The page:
The lithospheric velocity structure of the lower Indus basin has been evaluated through inversion of fundamental modes of both Love and Rayleigh wave group velocities from the broadband records of a seismic network maintained by the Institute of Seismological Research, Gujarat, India. We have considered three clusters of wave paths A, B, and C that mainly cross the lower Indus basin from south to north; the wave paths of A mainly cross the continental shelf, and the wave paths of B and C pass through the lower Indus basin. The measured group velocities correspond to periods of 5 to 90 s for Rayleigh waves, and 5 to 115 s for Love waves. These data sets resolve the structure of the lithosphere through a nonlinear inversion based on a genetic algorithm with a wide solution space. The mean and standard deviation (S.D.) of the 70 accepted solutions for each of these three clusters provide the 2D structure for the lower Indus basin from south to north. The sediment consists of two layers with total thickness from 5.7 to 6.6 km increasing northward. The crustal thickness also increases northward from 32.9 (cluster A) to 39.7 km (cluster C) in the lower Indus region. The S-wave velocity below the crust varies from 4.55 to 4:59 km/s, which is close to the corresponding velocity of 4:60 km/s of the Indian shield region to the east of the Aravalli range. The thicknesses of the lithosphere, as well as the velocities of the uppermost mantle of the lower Indus plain, are similar to that of the Indian shield. Source


Kumar A.,Indian Institute of Science | Mitra S.,Indian Institute of Science | Suresh G.,Seismology Division
Tectonics | Year: 2015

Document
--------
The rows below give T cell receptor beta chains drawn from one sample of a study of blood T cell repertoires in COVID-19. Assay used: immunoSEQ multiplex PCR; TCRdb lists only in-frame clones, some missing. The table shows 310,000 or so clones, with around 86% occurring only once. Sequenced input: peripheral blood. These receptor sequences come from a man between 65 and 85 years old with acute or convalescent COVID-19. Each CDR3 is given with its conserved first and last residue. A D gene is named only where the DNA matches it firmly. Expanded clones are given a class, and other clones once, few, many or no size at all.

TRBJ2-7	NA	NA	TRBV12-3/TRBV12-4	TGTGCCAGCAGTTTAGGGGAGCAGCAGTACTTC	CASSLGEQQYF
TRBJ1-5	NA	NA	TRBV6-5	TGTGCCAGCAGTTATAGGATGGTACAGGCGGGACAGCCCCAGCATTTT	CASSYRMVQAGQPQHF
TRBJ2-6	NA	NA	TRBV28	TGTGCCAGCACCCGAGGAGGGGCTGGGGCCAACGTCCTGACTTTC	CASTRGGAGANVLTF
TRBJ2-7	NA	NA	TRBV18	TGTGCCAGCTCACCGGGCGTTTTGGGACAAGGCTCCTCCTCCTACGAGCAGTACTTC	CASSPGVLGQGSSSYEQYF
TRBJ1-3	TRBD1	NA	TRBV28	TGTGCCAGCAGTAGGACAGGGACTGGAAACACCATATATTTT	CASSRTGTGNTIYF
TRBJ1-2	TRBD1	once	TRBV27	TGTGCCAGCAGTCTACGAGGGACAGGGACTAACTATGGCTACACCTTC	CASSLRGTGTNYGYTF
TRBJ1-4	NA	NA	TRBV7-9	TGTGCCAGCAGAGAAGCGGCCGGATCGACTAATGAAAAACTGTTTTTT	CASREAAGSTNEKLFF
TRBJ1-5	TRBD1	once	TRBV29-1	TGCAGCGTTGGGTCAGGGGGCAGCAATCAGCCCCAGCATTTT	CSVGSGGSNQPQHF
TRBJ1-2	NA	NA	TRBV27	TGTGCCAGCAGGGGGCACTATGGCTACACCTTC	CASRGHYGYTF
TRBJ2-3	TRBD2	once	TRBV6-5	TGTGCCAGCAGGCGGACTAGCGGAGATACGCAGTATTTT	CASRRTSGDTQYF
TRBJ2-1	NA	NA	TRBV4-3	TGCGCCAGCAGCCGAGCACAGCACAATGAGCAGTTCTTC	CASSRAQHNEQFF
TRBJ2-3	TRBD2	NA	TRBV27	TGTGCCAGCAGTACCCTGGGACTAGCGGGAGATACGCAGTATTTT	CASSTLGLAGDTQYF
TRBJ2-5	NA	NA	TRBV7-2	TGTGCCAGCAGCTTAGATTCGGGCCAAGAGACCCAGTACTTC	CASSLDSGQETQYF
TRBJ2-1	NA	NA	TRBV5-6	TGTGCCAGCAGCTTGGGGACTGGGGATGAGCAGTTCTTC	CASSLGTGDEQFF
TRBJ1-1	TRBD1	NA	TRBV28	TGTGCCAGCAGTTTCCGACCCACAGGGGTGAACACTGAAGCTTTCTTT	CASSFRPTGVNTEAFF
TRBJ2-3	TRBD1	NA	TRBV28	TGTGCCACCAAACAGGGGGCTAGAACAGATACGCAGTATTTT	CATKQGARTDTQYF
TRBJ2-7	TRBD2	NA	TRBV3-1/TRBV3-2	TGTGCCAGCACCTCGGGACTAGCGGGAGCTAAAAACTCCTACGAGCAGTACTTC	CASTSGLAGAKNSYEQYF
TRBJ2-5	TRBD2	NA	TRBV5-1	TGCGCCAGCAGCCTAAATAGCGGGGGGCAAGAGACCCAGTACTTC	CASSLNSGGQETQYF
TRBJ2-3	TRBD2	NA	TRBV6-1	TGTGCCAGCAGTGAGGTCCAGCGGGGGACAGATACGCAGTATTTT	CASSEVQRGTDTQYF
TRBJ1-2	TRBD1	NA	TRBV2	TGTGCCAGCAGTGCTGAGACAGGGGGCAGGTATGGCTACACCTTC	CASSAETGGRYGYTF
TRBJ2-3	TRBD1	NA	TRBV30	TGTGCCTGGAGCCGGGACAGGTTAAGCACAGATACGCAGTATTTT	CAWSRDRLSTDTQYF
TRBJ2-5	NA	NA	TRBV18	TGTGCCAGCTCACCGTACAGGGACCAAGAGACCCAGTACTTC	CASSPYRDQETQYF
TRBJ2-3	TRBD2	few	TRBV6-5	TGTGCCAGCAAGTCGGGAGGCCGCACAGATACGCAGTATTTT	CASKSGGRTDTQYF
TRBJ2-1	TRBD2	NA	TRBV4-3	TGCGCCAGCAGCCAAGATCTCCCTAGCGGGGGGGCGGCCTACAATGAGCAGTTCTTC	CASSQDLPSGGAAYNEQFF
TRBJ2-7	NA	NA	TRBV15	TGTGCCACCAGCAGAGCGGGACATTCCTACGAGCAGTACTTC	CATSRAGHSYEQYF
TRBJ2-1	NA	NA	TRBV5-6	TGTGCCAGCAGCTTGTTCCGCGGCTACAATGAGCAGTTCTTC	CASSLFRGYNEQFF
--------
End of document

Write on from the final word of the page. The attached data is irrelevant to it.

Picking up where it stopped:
The eastern Himalayan and Indo-Burman plate boundary systems are distinct from the rest of the India-Eurasia continental collision, due to oblique convergence across two orthogonal plate boundaries resulting in a zone of distributed deformation both within and away from the plate boundary. To understand the seismotectonics of this region, we model the source mechanism of 44 earthquakes using waveform inversion and combine them with source mechanism of 30 previously studied earthquakes. Depth distribution of these earthquakes reveal that the entire crust beneath northeast India is seismogenic. From spatial distribution and source mechanism it is evident that the N20'E convergence between India and Tibet is accommodated by N-S convergence and E-W subduction. The N-S convergence is accommodated through (a) shallow thrust earthquakes within the eastern Himalayan wedge, (b) lower crustal thrust earthquakes along the northern edge of Shillong Plateau, (c) lower crustal dextral strike-slip earthquakes in the Kopili fault zone, and (d) sinistral strike-slip earthquakes within the Bengal Basin crust. The E-W subduction results in shallow thrust earthquakes to intermediate depth strike-slip earthquakes and deep focus thrust earthquakes underneath the Indo-Burman convergence zone. Orientation of the fault plane and slip vectors point to downdip extension and along arc compression of the subducted Indian plate in response to slab pull forces and buckling at depth. Earthquake slip vectors are in good agreement with the GPS velocity vectors across northeast India and conforms to the clockwise rotating "microplates" model. ©2015. American Geophysical Union. All Rights Reserved. Source